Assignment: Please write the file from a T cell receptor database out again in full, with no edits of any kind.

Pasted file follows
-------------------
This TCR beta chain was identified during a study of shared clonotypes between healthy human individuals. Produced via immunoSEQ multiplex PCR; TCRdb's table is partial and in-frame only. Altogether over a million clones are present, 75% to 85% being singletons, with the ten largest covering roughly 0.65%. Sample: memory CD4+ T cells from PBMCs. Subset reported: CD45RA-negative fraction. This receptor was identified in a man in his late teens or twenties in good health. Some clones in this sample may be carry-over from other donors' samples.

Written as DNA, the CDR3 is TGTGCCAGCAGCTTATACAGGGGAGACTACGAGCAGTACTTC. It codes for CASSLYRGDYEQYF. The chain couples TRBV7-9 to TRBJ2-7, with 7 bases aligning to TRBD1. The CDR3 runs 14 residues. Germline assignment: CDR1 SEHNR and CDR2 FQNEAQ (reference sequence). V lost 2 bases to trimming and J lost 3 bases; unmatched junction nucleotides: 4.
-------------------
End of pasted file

This TCR beta chain was identified during a study of shared clonotypes between healthy human individuals. Produced via immunoSEQ multiplex PCR; TCRdb's table is partial and in-frame only. Altogether over a million clones are present, 75% to 85% being singletons, with the ten largest covering roughly 0.65%. Sample: memory CD4+ T cells from PBMCs. Subset reported: CD45RA-negative fraction. This receptor was identified in a man in his late teens or twenties in good health. Some clones in this sample may be carry-over from other donors' samples.

Written as DNA, the CDR3 is TGTGCCAGCAGCTTATACAGGGGAGACTACGAGCAGTACTTC. It codes for CASSLYRGDYEQYF. The chain couples TRBV7-9 to TRBJ2-7, with 7 bases aligning to TRBD1. The CDR3 runs 14 residues. Germline assignment: CDR1 SEHNR and CDR2 FQNEAQ (reference sequence). V lost 2 bases to trimming and J lost 3 bases; unmatched junction nucleotides: 4.